John Ernest’s elegant A Nation Within a Nation offers the best short introduction to African American community formation during the pre-Civil War period. Ranging through religious, educational, political, literary, and social reform organizations, Ernest shows how African Americans conceptualized and practiced—indeed “performed”—black group identity in response to whites’ antiblack racism. An essential study that illuminates the historical origins of the community-building work of Barack Obama and other twentieth- and twenty-first-century African American leaders. --Robert S. Levine, author of Martin Delany, Frederick Douglass, and the Politics of Representative Identity
For most of the 19th century, African American people—their culture, potential, and possibilities—were largely defined by non-African Americans. Despite efforts, at times dangerous and even illegal, to define themselves as a community, cultural cues were being written by whites and the African American community had no way of distinguishing itself or dispelling persistent stereotypes. Writing in a straightforward style, Ernest (Chaotic Justice) parses a great deal of historical material about African-American organizing around the Civil War, when the community sought to define itself with fraternal organizations, churches, mutual aid societies, educational groups, and newspapers. Ernest presents a meticulous history that shows the depth of community organization efforts, both in the North and the South, long before emancipation, which will likely surprise readers whose ideas about community organizing were formed during the last election, when Barack Obama made the phrase part of the American vernacular. --Publishers Weekly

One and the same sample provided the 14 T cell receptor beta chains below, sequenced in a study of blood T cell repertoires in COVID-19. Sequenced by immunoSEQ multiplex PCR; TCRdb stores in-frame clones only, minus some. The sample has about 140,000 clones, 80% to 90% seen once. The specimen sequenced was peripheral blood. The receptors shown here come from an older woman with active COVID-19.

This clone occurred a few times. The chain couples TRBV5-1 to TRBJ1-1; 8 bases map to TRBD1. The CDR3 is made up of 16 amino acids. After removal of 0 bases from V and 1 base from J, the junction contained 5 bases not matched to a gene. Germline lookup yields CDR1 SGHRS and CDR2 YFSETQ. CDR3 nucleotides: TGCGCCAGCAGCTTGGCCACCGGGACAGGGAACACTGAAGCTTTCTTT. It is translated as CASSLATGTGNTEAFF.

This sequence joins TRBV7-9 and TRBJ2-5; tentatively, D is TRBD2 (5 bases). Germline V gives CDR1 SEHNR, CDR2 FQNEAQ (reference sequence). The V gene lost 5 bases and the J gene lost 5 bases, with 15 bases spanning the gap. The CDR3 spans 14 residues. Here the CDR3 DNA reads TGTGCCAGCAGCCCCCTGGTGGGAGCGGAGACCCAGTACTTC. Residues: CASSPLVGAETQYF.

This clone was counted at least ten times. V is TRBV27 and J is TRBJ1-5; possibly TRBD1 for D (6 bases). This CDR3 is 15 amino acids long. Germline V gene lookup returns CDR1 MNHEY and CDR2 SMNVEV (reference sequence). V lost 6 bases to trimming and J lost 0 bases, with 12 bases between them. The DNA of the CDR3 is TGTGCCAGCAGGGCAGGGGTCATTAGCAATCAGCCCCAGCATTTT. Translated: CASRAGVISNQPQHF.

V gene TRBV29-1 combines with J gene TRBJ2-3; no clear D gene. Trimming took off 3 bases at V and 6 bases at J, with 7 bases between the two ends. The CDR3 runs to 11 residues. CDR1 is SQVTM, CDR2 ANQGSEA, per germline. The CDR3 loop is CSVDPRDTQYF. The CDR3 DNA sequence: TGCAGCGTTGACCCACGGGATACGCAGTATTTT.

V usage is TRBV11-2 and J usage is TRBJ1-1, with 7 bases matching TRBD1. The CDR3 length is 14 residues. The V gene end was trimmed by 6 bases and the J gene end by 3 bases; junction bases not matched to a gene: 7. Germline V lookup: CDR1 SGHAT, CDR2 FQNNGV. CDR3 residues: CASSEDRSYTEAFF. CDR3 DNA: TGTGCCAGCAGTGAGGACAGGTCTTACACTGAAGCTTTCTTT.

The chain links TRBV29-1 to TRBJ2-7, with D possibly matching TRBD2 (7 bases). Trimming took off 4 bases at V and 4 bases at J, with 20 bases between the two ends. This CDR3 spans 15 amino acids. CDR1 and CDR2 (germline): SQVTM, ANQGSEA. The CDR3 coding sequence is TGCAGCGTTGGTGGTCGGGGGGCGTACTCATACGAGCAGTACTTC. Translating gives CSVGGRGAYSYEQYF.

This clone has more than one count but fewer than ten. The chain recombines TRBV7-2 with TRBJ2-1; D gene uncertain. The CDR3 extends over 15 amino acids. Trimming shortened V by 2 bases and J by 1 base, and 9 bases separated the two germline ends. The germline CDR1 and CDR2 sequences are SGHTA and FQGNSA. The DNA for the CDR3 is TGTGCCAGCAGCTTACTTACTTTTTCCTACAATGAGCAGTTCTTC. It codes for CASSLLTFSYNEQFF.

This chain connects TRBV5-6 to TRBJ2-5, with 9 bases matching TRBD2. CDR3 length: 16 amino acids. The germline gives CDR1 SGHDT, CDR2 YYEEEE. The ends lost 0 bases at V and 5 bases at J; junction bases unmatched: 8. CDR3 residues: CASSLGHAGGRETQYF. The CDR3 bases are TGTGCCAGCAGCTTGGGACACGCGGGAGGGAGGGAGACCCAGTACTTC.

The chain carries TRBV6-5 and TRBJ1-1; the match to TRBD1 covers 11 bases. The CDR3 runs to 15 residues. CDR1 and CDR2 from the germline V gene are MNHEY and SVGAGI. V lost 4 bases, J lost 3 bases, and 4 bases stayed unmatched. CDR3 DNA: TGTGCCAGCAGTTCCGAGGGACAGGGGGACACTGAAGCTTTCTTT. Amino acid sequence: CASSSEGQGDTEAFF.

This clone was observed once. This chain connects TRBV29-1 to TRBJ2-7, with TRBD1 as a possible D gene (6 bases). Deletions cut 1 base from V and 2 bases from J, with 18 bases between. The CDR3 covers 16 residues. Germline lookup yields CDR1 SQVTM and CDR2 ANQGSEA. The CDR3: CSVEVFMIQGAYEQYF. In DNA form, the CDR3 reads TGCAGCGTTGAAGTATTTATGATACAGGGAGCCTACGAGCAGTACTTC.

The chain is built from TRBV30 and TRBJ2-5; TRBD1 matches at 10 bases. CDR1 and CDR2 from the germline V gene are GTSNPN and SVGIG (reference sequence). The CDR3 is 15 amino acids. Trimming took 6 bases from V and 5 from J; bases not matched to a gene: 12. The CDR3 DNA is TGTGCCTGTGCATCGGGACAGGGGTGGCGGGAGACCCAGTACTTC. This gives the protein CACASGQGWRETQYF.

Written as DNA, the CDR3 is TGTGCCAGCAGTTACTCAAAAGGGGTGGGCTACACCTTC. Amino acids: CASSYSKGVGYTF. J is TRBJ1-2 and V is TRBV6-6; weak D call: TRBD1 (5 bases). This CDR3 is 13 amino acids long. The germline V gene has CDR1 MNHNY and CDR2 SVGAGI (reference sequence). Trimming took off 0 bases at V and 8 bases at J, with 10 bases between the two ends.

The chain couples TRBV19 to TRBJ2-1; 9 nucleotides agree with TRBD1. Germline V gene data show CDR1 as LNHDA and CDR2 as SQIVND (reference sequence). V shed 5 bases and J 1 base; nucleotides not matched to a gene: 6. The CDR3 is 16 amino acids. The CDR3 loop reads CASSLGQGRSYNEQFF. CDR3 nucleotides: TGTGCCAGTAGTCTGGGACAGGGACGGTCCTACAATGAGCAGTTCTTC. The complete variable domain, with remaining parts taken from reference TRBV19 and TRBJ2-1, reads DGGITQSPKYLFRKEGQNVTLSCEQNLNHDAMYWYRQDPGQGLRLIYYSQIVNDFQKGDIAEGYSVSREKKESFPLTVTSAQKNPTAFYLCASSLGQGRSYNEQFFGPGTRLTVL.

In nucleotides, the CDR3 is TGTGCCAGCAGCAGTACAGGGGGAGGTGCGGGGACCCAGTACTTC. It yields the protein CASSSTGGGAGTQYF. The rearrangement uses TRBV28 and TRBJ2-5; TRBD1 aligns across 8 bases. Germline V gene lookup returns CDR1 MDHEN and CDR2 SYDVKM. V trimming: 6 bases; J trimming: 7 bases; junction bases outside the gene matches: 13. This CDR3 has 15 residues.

Yagoda tells the story of the tiny journal that grew into a literary enterprise of epic proportions. Incorporating interviews with more than fifty former and current New Yorker writers, including the late Joseph Mitchell, Roger Angell, the late Pauline Kael, Calvin Trillin, and Ann Beattie, Yagoda is the first author to make extensive use of the New Yorker's archives.
This interdisciplinary collection of essays explores intersections between geography and American literary history from the earliest geographic chronicles of the New World to the massive geopolitical imaginings of the 1890s. By foregrounding the unsteady nature of geographical boundaries, the physical and imaginary migrations that coexisted with literary nationalism, and the changing attitudes toward geographical settings, the essays in American Literary Geographies present textual, theoretical, and contextual alternatives to existing exceptionalist accounts of U.S. culture. Beginning with studies of the establishment of names, borders, and jurisdictions, the collection builds toward materialist readings of literary settings illuminated by maps, surveying tracts, travelogues, sailors' epitaphs, and various forms of racialized or gendered mobility. The focus on the literary and geographical discourse addresses more than social and political developments like imperialism, regionalism, and tourism; rather, this volume seeks to supplement literary histories by emphasizing spatial over temporal strategies as the organizing principle for telling the story of American literature.